A majority of House Democrats support beginning an impeachment inquiry against President Donald Trump.
But Democrats from moderate districts have been cautious, including western Pennsylvania's Conor Lamb. Because of the political makeup of his 17th Congressional District, Lamb’s impeachment approach has drawn national attention, and divided the activists who helped elect him.
“It is plain to see that Trump meets the bar for impeachment,” said Lynne Hughes of Mt. Lebanon, who in 2018 knocked on doors and phone-banked for Lamb, in the hope of electing a representative who would serve as a check on President Trump. “I didn’t care too much about policy, which is horrible, but I understood that I was not going to get someone that I agreed with 100 percent of the time because of the district we are in.”
The Democrat narrowly won a special election in a district that voted for Trump by a double-digit margin. District maps were later redrawn, and Lamb won a second race in a newly configured district later in 2018. He now represents Beaver County, which Trump carried by double digits, as well as Pittsburgh suburbs.
“I am also old enough to remember when Conor ran in that special election, and he told everyone to wait for the Mueller report, to trust in the Mueller report,” Hughes said. “Well, the Mueller report came out, and Congressman Lamb was silent for about a month.”
A redacted version of special counsel Robert Mueller’s investigation into Russian interference in the 2016 presidential election was released in April 2019. Following its publication, many lawmakers called for impeachment based on its findings: Others said an inquiry should begin because the White House ignores subpoenas from House oversight committees.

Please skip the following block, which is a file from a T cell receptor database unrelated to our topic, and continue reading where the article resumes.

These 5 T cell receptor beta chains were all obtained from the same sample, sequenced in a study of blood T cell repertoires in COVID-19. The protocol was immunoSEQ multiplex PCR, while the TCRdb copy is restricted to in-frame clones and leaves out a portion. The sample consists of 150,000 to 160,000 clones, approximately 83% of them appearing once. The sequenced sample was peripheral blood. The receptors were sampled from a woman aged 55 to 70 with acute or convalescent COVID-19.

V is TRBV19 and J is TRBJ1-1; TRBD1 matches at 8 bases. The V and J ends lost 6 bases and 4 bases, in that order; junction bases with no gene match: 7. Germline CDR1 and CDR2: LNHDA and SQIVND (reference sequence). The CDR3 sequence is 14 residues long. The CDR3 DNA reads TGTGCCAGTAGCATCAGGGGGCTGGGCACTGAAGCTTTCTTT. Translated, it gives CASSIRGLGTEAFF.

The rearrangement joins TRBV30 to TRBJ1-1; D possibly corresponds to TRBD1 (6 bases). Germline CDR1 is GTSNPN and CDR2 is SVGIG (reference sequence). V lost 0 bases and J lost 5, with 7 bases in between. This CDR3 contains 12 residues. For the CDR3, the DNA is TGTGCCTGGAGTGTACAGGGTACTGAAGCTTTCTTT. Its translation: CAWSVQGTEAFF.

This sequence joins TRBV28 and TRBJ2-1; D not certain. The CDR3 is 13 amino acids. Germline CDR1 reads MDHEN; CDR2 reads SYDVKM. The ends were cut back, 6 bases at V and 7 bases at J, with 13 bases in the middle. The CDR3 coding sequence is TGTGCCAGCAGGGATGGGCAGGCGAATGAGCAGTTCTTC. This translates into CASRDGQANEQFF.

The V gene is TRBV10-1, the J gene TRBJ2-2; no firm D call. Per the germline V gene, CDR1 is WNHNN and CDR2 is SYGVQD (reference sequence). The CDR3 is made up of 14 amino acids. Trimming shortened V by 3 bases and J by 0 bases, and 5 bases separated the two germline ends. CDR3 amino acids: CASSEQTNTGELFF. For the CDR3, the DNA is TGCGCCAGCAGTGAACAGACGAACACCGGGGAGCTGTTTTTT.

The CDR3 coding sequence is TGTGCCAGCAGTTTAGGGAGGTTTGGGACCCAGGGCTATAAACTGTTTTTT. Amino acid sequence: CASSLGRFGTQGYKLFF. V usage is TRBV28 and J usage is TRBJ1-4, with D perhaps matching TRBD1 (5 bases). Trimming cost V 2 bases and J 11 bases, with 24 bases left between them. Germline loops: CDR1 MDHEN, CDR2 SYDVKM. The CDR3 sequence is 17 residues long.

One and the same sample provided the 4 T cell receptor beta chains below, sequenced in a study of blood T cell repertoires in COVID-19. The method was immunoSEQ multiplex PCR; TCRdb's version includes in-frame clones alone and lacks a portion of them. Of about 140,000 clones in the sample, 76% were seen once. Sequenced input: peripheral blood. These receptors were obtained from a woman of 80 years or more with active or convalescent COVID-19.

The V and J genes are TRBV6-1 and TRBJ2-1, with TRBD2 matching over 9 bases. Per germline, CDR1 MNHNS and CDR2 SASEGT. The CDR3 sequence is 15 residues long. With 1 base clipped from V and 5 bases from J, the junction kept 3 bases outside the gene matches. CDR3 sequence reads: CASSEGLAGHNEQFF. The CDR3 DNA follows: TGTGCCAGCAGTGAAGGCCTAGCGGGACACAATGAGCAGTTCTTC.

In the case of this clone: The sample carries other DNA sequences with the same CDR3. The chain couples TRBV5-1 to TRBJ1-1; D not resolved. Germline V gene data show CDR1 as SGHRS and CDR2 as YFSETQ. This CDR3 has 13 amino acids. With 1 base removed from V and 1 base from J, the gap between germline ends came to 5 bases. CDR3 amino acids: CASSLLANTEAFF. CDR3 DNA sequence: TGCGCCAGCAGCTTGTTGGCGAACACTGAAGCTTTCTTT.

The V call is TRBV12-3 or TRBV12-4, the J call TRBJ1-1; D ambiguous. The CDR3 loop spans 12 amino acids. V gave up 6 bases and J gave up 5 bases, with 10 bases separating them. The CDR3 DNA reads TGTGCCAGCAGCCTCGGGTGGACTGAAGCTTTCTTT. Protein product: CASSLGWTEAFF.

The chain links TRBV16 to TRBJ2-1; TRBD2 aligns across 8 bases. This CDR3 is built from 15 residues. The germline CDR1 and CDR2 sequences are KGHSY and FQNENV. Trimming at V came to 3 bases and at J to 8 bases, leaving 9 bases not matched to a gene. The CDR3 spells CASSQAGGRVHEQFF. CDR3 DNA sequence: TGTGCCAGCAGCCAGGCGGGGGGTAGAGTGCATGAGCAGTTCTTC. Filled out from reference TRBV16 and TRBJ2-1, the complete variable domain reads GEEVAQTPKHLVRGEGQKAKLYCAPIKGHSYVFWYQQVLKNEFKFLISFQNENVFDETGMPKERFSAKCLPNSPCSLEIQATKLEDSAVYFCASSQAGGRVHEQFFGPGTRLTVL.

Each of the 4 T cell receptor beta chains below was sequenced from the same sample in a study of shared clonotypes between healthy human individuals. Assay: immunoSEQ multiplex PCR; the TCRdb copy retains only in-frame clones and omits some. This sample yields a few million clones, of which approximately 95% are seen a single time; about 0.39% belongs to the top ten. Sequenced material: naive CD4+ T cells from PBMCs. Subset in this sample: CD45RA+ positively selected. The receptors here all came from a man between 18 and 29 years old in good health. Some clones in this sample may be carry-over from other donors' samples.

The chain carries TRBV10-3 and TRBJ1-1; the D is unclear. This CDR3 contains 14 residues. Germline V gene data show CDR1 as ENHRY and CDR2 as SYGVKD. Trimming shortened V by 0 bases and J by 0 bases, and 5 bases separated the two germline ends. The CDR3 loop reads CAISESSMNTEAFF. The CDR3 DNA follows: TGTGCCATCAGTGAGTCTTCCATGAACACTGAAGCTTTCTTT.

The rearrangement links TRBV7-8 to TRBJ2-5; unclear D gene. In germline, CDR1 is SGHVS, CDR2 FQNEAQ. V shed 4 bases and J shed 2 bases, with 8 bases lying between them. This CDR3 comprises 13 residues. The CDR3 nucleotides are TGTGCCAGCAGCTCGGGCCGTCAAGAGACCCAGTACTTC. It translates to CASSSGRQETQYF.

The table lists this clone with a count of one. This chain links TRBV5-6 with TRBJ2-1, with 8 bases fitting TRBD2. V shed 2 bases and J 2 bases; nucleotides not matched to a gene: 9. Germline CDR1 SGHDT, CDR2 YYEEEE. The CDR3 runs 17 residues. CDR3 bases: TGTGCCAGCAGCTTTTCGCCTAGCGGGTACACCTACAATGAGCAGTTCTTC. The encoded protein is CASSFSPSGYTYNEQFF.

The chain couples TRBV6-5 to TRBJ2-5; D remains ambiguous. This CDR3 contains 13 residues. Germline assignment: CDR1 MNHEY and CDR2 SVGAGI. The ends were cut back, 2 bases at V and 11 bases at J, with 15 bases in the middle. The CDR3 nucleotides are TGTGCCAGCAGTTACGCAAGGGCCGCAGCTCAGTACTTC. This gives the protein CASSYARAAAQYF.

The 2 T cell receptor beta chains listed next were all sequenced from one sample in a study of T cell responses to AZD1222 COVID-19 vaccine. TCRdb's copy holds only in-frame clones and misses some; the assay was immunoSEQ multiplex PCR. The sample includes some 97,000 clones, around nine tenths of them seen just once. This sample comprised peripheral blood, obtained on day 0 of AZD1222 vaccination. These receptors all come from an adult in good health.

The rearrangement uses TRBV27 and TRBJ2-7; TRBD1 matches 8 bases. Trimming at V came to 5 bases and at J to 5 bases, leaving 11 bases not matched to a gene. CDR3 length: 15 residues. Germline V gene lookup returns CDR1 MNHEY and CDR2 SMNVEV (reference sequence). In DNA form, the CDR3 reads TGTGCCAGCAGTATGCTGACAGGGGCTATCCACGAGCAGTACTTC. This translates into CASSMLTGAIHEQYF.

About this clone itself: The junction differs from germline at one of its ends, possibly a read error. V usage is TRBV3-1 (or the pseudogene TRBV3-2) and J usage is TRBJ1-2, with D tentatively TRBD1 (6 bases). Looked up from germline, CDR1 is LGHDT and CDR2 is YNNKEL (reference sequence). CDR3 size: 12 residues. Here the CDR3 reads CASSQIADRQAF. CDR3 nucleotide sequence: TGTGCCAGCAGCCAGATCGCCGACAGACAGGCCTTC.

“Our job in Congress is to follow the facts of any investigation wherever they lead,” Lamb’s May statement said. “I don’t believe anyone is above the law. I support the ongoing efforts of several House committees to get the full truth for the American people. I believe the current disputes between the committees and the White House will be resolved in court, and we will get the truth.”
That answer hasn’t satisfied everyone. More than 100 people came to a town hall Lamb hosted in Allison Park during the August recess, and along with gun control, impeachment was the major topic of the night.
Trump “is a white supremacist and he has racially divided this country,” said Mt. Lebanon Democrat Nita Fandray. “What I’m asking you, is to join with your 127 colleagues in the House of Representatives, and support an impeachment inquiry.”
Lamb echoed what he’s said in the past.
“I am not convinced now, nor have I been, that we have met the bar for impeachment,” he said. “I think that’s an extremely high bar, but I’m continuing to follow these investigations as much as I can.”
Impeachment is not a top issue for other supporters.
“There are some people who want to talk about [impeachment],” said Allegheny Fayette Central Labor Council president Darrin Kelly. Grassroots activity by his union members was key to Lamb’s win, but Kelly said the bigger issues for those loyalists are infrastructure, the opioid epidemic, and trade.
“We’ve talked to hundreds. We go to the same town halls, we sit with a lot of people and hear what our members have to say, and it’s been consistent,” Kelly said.
O’Hara Township resident Stacey Vernallis leads a progressive activist group in the district. She knows that there’s frustration among Lamb supporters.
“I mean, I have to scrape them off the ceiling,” said Vernallis, who admits to being frustrated herself at times. Still, she said she focused on longer-term goals: After all, moderates like Lamb helped ensure a Democratic majority in the House.
“I say, keep the eye on the ball,” she said. “We need an electoral victory in 2020. We got the best guy we could possibly get who could win in the office.”
But Lynne Hughes, who wanted to see Lamb elected solely to be a check on Trump, doesn’t buy that argument.
“I don't think it's the job of the grassroots to just fall lockstep in line with the Democratic party,” she said.
Hughes says she won’t work as hard for Lamb in 2020, and will volunteer for the Democratic presidential nominee instead.
“I don’t know how Congressman Lamb wins without the grassroots in 2020,” Hughes said. “But it’d be interesting to see him try to win that.”